How to Handle Guns Blazing Awesome Guy


If you are a pastor you have had this experience.

You meet someone new at your church on a Sunday morning, or they email about getting together and they are excited. I mean really excited. They can’t wait to jump in. They are passionate, extroverted, seemingly gifted and they have tons of experience at other churches. They know the lingo, have read the books, have been to the conferences and have the t-shirt.

They are guns blazing awesome guy (or girl).

Your first thought is, “Where has this person been? Finally!”

I get it because as a leader you want people who are excited, and guns blazing awesome guy is excited. He’s excited enough for 10 people! You can only imagine how far he can move the needle in your church and the people who will follow him, and how great it will be to have someone to shoulder the load.

All that may be true, but let me throw a caution flag.

There is a reason guns blazing awesome guy is at your church and not the church he just left. And it isn’t because of doctrine or because your church is somehow better. There is often something hidden in the background, lurking. It is this that gets so many church planters and pastors in trouble.

This is why there is so much wisdom in Paul’s advice to Timothy to not be hasty in laying on hands (1 Timothy 5:22). Move slowly. Guns blazing awesome guy may turn out to be simply awesome and great for your church, or he will move on to the next church that will elevate him into leadership quickly.

Now let me talk to the guns blazing awesome guy. The guy who is gifted, ready and maybe even mature. Not all guns blazing awesome guys are bad or sinful.

Many times you jump from church to church trying to find a spot, and the reason you have to jump from church to church has nothing to do with you and everything to do with people not seeing how awesome you are.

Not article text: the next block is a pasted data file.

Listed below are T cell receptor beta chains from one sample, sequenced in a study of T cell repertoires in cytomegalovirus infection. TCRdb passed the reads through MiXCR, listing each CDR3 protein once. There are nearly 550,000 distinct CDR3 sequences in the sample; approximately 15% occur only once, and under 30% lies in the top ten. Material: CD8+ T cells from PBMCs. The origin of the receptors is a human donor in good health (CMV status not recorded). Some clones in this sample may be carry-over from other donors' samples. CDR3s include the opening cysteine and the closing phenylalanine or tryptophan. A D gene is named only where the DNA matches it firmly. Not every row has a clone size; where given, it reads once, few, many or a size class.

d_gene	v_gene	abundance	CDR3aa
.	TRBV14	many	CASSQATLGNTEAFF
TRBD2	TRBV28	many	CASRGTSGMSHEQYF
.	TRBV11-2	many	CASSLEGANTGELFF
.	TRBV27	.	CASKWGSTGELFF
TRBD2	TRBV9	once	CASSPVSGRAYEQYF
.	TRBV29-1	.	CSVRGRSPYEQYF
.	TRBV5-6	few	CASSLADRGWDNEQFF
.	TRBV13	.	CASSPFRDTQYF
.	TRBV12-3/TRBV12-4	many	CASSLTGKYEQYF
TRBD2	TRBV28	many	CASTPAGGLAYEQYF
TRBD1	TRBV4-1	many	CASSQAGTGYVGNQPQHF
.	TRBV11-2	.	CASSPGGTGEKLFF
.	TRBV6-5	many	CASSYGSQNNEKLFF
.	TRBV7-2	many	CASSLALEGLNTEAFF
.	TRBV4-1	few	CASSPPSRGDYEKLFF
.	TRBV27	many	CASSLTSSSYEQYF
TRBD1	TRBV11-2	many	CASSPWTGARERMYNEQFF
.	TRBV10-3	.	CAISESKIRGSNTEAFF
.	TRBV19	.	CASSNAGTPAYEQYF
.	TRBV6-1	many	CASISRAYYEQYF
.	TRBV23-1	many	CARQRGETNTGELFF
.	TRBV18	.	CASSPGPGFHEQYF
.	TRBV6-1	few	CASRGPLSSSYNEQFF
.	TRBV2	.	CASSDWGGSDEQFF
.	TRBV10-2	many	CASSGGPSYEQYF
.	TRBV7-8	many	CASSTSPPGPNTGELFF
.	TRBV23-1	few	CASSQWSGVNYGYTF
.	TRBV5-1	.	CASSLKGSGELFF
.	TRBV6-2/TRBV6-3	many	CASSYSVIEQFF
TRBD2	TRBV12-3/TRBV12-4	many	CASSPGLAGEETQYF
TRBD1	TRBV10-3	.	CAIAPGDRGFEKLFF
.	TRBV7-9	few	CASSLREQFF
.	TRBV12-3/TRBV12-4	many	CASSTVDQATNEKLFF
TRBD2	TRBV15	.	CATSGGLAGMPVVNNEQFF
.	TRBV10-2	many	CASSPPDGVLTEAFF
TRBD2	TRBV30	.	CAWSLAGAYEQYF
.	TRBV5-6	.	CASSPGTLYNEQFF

Slow down.

I know, I know. You are 25 and not getting any younger, and you have all these ideas and energy. Yet part of being a leader is being a follower, being under authority.

I recently talked to a pastor who was interviewing pastors for a job. He said, “One guy stands head and shoulders above the rest in talent and gifts. Yet he hasn’t been in a church for more than a year, and when he has, he didn’t volunteer anywhere, and he had no reason for that. It was ‘the leaders and the culture.'” I told him it would be a mistake to hire this guy, no matter how talented he is.

For both the leader in charge and the guns blazing awesome guy or girl, patience is in order. This is hard for both because ironically they need each other but often have different goals.

I can tell you in my years of ministry I’ve been frustrated because people didn’t see how awesome I was when I thought it. The moments I dug into that, learned and allowed myself to be teachable were the most beneficial. When I kicked up the dirt and moved on, it brought anger, hurt and bitterness. When I’ve rushed the guns blazing awesome guy or girl into leadership because, well, they were awesome, I’ve paid a hard price for it. I’ve overlooked character issues because of how talented they were and because we needed someone in that role. I’ve also moved too slowly with someone and lost them because another opportunity came along.

This isn’t an exact science, so it won’t end like that.

This is more of a caution to explore where you are right now. You may have a guns blazing awesome leader you need to slow down the process on or put a process into place. That way it is less of a feeling and more of a science as you move them into leadership. You may need to take a step back to ask why people don’t think you are as awesome as you think you are and what God might be trying to teach you in the waiting.